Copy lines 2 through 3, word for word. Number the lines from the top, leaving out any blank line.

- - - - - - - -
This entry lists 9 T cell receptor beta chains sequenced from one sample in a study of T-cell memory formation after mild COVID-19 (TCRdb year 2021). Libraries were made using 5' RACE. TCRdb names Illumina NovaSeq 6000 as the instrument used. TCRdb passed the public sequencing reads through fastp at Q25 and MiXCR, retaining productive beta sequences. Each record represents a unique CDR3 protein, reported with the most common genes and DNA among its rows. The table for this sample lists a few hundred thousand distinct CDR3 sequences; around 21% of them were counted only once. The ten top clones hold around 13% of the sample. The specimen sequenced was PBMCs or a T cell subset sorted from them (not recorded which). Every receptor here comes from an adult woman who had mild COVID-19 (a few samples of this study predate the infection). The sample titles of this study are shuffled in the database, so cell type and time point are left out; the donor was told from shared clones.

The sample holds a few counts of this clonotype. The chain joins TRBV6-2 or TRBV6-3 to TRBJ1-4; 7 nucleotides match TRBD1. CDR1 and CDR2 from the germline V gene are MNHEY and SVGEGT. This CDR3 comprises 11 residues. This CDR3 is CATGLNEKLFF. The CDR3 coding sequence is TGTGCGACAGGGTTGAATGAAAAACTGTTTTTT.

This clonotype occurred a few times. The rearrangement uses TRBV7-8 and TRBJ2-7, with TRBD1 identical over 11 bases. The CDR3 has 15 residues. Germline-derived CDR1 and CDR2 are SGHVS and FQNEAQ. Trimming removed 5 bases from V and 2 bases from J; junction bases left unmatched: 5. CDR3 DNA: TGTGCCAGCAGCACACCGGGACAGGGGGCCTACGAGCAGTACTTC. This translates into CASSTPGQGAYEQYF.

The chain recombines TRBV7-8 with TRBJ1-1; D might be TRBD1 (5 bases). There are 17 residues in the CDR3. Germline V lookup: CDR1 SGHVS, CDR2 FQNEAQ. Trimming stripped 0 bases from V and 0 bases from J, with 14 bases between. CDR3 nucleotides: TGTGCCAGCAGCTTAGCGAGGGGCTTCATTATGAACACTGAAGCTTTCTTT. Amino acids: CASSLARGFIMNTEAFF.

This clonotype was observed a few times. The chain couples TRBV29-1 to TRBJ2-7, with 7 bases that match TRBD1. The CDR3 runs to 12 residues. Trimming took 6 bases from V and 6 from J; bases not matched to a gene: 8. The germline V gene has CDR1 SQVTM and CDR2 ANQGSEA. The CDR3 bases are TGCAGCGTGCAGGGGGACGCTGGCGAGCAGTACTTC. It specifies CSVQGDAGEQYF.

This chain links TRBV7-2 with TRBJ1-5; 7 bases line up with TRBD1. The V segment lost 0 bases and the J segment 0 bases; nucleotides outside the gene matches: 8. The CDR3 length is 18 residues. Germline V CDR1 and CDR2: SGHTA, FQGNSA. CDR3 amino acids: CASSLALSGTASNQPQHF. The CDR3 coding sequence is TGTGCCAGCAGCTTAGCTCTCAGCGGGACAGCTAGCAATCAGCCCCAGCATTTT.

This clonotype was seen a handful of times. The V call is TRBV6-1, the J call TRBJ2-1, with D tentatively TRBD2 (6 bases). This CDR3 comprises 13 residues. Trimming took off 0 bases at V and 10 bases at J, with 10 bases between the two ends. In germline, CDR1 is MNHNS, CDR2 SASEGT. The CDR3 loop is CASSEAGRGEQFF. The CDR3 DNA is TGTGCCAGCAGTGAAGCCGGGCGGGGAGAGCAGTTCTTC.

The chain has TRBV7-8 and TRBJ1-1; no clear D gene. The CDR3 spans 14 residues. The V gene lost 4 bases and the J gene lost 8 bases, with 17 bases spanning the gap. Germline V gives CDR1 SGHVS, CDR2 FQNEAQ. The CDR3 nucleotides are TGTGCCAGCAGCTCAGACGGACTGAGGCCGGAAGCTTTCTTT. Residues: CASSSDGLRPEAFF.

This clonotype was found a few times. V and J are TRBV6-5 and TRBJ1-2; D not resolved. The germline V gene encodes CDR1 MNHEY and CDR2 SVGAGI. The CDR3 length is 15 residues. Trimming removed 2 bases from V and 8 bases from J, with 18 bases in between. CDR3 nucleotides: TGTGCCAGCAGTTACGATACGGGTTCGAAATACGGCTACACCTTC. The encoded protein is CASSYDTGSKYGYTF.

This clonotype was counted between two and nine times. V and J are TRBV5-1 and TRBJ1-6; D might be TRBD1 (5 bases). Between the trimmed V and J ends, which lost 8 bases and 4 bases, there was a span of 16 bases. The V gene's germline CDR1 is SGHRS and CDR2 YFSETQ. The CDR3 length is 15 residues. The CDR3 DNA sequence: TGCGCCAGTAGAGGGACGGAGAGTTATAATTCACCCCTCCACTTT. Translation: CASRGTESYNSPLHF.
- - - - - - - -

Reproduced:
The sample holds a few counts of this clonotype. The chain joins TRBV6-2 or TRBV6-3 to TRBJ1-4; 7 nucleotides match TRBD1. CDR1 and CDR2 from the germline V gene are MNHEY and SVGEGT. This CDR3 comprises 11 residues. This CDR3 is CATGLNEKLFF. The CDR3 coding sequence is TGTGCGACAGGGTTGAATGAAAAACTGTTTTTT.

This clonotype occurred a few times. The rearrangement uses TRBV7-8 and TRBJ2-7, with TRBD1 identical over 11 bases. The CDR3 has 15 residues. Germline-derived CDR1 and CDR2 are SGHVS and FQNEAQ. Trimming removed 5 bases from V and 2 bases from J; junction bases left unmatched: 5. CDR3 DNA: TGTGCCAGCAGCACACCGGGACAGGGGGCCTACGAGCAGTACTTC. This translates into CASSTPGQGAYEQYF.